World Series winner is all about setting an example

Miami, Fla., Mar 23, 2013 / 11:18 am (CNA).- If you met Jack McKeon and didn’t know who he was, you would think "practicing Catholic" first. Probably with enough poking and prodding you’d learn his baseball story.

Now 82 years old, McKeon made headlines when, in 2011, he became the second oldest manager in major league history as he was hired as the interim manager of the then-Florida Marlins, who he had guided to a World Series title in 2003, when he won his second National League Manager of the Year award.

The other time had been after the 1999 season, when he was managing the Cincinnati Reds, although they would fire him after the following season. And that leads to his testimony about his favorite saint.

“Saint Therese of the Little Flower is the prodigy of miracles in the Catholic Church and I’ve prayed to her and have seen examples of prayers answered,” McKeon explains. “In 2000 I got fired in Cincinnati and didn’t think my career was fulfilled, so I prayed to Saint Therese and asked if she could talk to the Child Jesus about my dream to manage, and thereafter I got the call to go manage Florida, and we won the World Series.”

“I was out in Sacramento last year (giving a speech). The guy who ran the event called me two weeks ago. He had a youngster at the banquet that heard me talk about Saint Therese and the power of prayer. This kid didn’t make the team and was down in the dumps and they wanted me to talk to him about the power of prayer, and I told him, ‘don’t give up, the good Lord has plans for you.’”

That’s not a surprising gesture or piece of advice considering that McKeon, when asked what advice he has for today’s student-athletes, says, “Pray. Put your trust in the Lord and ask him to help you become the best you can become, knowing that there’s going to be pitfalls, there’s going to be roadblocks along the way. But you’ve got to be persistent in practicing your faith. The good Lord gave each one of us a special talent and, in my case, athletics, but in other cases, music, business, and so on. And He expects us to take the maximum benefits from Him but put the faith and trust in Him that he’ll steer us to go in the right direction. Sometimes a door closes but another opens, but you have to treat Him fairly and follow His commandments.”

This devotion didn’t come just from winning a World Series or having his managing prayers after losing the Reds job. The foundation had been laid in his childhood.

“I grew up in a Catholic household. My mother and father preached going to church on a daily basis and practice our faith and put our faith in the Lord and go to daily Mass. And, I grew up in a Catholic school, so I had an advantage of getting encouragement not only from a Catholic family. And I even went on to Holy Cross and Seton Hall for college. Getting to appreciate going to Mass on a daily basis is something that I carried on.”

And when he says he carried it on, he means right into the heart of his years as a Major League Baseball manager, when there are the demands of a 162-game schedule that includes plenty of travel.

“It was no problem. I’ve been in the game a long time. I can probably tell you all the churches in the major leagues, where they are, their Mass times. It’s not a big deal. It’s a great inspiration to go to church early in the morning and then to the ballpark with a clean head and knowing that the good Lord is with you and helping you make the right decisions, and it’s uplifting.”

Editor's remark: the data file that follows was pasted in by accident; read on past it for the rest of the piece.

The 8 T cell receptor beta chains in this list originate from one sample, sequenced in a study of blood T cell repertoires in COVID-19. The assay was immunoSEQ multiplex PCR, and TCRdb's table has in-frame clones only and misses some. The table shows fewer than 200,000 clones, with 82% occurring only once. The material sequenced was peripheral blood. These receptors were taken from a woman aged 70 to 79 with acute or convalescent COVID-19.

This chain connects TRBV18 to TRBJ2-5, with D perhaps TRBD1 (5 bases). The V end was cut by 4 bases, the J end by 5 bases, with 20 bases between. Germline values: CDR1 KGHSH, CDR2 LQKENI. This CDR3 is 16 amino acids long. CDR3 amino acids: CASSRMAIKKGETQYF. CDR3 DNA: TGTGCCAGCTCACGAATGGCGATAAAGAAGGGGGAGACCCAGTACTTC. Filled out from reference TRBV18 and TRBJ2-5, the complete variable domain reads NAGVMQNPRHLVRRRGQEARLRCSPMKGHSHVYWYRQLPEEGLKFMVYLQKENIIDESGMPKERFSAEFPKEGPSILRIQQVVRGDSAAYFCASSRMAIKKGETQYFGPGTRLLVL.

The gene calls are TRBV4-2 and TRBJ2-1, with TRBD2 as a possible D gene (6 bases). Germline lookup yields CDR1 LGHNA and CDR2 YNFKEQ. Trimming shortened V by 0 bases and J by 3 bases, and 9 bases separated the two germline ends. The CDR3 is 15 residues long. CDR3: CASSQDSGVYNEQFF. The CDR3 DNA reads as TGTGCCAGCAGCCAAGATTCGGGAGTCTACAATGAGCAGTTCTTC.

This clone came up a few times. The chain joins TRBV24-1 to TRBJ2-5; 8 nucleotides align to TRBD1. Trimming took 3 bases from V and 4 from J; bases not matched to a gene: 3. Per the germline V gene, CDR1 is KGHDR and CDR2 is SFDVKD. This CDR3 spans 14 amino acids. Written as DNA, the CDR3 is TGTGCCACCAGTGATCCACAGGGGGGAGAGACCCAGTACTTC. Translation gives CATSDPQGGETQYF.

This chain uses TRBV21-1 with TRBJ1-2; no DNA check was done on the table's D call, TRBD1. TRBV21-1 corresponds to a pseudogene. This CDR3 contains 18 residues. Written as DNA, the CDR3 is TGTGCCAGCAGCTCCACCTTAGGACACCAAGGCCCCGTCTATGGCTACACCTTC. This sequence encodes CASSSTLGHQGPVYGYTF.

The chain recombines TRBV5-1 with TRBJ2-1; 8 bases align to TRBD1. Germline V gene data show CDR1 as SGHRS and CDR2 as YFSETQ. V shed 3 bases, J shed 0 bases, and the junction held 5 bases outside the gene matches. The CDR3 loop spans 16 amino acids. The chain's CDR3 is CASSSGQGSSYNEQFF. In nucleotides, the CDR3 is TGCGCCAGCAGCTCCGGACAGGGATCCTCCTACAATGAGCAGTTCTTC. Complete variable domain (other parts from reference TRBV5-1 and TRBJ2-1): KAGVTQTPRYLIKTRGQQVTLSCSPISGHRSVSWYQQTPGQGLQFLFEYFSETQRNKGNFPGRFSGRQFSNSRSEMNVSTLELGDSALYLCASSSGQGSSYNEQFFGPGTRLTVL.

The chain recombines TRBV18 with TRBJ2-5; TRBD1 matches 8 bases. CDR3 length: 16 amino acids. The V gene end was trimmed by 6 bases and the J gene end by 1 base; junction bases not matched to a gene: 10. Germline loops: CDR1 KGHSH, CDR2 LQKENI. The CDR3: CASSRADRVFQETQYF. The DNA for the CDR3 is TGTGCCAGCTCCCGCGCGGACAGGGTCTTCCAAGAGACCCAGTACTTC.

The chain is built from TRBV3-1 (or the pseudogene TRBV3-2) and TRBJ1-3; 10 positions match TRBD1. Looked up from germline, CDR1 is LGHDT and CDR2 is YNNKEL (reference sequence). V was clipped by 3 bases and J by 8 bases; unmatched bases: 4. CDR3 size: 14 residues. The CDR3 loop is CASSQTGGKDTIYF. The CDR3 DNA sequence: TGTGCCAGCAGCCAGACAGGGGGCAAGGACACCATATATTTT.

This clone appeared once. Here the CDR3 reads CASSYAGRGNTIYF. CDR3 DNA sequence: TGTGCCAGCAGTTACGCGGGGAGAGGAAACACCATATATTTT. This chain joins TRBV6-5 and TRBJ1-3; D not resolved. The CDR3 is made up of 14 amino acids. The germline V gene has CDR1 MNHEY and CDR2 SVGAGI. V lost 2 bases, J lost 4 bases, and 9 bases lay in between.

When McKeon would arrive at the ballpark he would bring his faith right along with him.

“Many of these guys were Catholic, so I’d get them to church and on the weekdays I’d alert them to Mass times, and chances were there’d be a cab at the hotel waiting to take us, if necessary. And that in itself was an example and helped those guys believe in me and a lot of guys would go daily with me. The good Lord wants you to set an example, so I’d show them my faith and they’d have faith in me.”

As a result, the ‘win now’ mandate from team owners that has reached a whole new realm was manageable for McKeon, whose managing career had also included stints in Kansas City, Oakland, and San Diego.

“I think, in my particular case, the fact of going to church everyday relieved that pressure.  I let it roll off my back. Whatever I was doing was the good Lord’s wishes and He was going to guide me, direct me, and help me make a good decision.”

That approach has left McKeon grateful for the lasting impression it has left on people.

“I feel so proud when I get letters, and I see people all over this country, coming up and thanking me for some good example that I had set, talking to young kids or players or fans and setting the example to get them to realize that the power of prayer is tremendous.

“I feel like I’ve had an impact on people’s lives. I’ve been able to reach them by going to church and getting them to come back to church and go more frequently to church.”

He finishes the thought by instructing, “Be His ambassador here on earth.”

Posted with permission from the Catholic Sports Association, an organization dedicated to highlighting Catholic sports professionals and enriching junior high and high school student-athletes with Catholic sports articles, conferences, a Web series, and other programs.

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